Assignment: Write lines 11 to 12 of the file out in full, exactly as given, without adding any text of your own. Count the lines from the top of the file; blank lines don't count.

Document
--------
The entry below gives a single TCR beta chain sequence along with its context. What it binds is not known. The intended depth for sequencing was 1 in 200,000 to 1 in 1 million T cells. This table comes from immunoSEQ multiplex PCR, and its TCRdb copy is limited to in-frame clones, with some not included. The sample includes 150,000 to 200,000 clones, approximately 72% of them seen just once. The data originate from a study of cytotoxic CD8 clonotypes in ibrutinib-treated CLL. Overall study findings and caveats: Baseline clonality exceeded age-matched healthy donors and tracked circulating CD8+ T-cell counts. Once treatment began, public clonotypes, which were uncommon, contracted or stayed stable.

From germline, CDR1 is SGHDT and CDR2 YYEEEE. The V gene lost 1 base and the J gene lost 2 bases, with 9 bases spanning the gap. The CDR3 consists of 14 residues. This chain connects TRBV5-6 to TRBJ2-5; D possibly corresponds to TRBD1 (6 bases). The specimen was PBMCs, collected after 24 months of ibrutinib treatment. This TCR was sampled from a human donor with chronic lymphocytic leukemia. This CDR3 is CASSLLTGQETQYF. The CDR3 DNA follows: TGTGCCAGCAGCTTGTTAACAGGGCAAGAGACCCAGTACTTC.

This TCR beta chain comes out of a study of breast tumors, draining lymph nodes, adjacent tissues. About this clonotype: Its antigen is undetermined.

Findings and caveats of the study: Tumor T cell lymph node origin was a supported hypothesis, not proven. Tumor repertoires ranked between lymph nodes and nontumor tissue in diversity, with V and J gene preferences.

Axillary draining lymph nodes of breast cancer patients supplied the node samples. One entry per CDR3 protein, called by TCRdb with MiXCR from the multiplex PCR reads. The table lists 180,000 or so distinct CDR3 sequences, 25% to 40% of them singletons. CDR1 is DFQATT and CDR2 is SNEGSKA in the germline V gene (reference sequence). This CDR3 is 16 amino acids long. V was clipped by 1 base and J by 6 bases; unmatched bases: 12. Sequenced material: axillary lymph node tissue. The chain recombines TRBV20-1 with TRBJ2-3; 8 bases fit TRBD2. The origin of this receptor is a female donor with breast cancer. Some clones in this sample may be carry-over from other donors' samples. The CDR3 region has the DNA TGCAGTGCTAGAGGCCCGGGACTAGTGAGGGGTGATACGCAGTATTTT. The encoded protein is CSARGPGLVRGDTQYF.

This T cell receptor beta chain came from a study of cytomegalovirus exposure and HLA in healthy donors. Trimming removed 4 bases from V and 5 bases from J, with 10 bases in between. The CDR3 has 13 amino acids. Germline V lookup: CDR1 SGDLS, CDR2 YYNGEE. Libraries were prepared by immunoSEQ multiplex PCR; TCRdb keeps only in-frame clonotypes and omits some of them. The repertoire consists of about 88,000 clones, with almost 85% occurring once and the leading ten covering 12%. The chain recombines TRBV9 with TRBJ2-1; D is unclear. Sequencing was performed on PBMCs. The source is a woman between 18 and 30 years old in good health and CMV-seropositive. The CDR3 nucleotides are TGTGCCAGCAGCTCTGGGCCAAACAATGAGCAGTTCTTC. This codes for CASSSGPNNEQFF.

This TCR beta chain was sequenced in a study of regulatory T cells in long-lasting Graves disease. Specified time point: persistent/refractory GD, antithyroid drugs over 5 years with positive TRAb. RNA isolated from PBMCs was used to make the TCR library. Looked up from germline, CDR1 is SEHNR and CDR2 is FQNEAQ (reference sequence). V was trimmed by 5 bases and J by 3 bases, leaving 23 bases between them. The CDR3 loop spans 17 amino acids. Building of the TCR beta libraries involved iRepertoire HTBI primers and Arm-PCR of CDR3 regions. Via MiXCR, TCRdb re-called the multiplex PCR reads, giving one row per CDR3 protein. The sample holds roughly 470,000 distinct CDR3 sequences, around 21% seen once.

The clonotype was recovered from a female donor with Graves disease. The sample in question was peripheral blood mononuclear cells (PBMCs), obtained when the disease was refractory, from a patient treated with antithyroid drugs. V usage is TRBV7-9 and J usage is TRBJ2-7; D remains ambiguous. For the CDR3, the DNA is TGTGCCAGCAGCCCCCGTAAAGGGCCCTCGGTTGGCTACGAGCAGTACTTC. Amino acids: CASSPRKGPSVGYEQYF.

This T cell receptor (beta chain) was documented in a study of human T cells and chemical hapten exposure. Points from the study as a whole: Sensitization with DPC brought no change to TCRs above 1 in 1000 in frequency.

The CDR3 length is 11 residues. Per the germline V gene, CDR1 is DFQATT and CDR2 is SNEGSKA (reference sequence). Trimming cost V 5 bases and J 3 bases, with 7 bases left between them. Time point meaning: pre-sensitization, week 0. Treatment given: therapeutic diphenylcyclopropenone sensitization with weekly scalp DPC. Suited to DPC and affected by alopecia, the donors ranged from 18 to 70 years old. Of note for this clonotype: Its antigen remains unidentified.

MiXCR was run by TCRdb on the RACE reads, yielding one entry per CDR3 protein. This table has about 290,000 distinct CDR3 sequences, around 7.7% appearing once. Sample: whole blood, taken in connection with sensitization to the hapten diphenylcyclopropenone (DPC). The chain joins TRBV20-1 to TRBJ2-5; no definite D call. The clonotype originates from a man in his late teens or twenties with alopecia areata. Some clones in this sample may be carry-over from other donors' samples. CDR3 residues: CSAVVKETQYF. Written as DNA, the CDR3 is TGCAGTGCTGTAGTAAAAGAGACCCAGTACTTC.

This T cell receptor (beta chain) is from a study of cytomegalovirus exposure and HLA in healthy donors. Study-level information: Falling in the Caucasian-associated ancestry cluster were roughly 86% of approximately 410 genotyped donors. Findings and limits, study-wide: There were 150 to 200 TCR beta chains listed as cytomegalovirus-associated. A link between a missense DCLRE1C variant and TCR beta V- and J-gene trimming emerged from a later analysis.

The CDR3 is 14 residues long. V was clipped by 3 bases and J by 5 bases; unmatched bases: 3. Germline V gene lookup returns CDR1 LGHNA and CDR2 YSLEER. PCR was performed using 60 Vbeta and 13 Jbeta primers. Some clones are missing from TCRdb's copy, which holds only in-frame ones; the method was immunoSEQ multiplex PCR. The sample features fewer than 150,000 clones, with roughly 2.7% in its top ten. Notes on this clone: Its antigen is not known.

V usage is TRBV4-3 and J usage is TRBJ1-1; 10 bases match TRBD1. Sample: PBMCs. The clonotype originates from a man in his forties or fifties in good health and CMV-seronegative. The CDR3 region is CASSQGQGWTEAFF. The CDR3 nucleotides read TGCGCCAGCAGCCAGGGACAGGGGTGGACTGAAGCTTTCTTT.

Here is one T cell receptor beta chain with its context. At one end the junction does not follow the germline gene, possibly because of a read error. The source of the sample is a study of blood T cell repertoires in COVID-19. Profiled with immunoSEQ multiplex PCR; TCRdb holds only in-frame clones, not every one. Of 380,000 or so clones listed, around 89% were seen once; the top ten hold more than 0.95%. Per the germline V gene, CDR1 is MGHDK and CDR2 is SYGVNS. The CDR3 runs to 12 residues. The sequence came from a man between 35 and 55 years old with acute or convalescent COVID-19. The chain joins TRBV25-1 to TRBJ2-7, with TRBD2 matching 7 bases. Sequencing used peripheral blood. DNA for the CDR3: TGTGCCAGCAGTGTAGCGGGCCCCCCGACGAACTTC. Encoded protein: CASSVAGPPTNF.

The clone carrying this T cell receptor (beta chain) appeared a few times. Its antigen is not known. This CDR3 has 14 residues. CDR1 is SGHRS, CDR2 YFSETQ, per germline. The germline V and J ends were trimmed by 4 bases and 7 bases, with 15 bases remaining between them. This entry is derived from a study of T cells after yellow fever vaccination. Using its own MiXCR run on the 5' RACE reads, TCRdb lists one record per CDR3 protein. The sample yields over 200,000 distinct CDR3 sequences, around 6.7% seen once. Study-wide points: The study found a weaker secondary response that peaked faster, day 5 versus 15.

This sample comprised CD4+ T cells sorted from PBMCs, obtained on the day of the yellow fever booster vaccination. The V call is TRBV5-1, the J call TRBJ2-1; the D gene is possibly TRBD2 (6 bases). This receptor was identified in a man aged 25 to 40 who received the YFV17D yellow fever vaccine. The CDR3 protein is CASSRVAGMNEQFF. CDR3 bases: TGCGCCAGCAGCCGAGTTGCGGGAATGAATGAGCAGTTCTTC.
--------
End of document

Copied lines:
MiXCR was run by TCRdb on the RACE reads, yielding one entry per CDR3 protein. This table has about 290,000 distinct CDR3 sequences, around 7.7% appearing once. Sample: whole blood, taken in connection with sensitization to the hapten diphenylcyclopropenone (DPC). The chain joins TRBV20-1 to TRBJ2-5; no definite D call. The clonotype originates from a man in his late teens or twenties with alopecia areata. Some clones in this sample may be carry-over from other donors' samples. CDR3 residues: CSAVVKETQYF. Written as DNA, the CDR3 is TGCAGTGCTGTAGTAAAAGAGACCCAGTACTTC.

This T cell receptor (beta chain) is from a study of cytomegalovirus exposure and HLA in healthy donors. Study-level information: Falling in the Caucasian-associated ancestry cluster were roughly 86% of approximately 410 genotyped donors. Findings and limits, study-wide: There were 150 to 200 TCR beta chains listed as cytomegalovirus-associated. A link between a missense DCLRE1C variant and TCR beta V- and J-gene trimming emerged from a later analysis.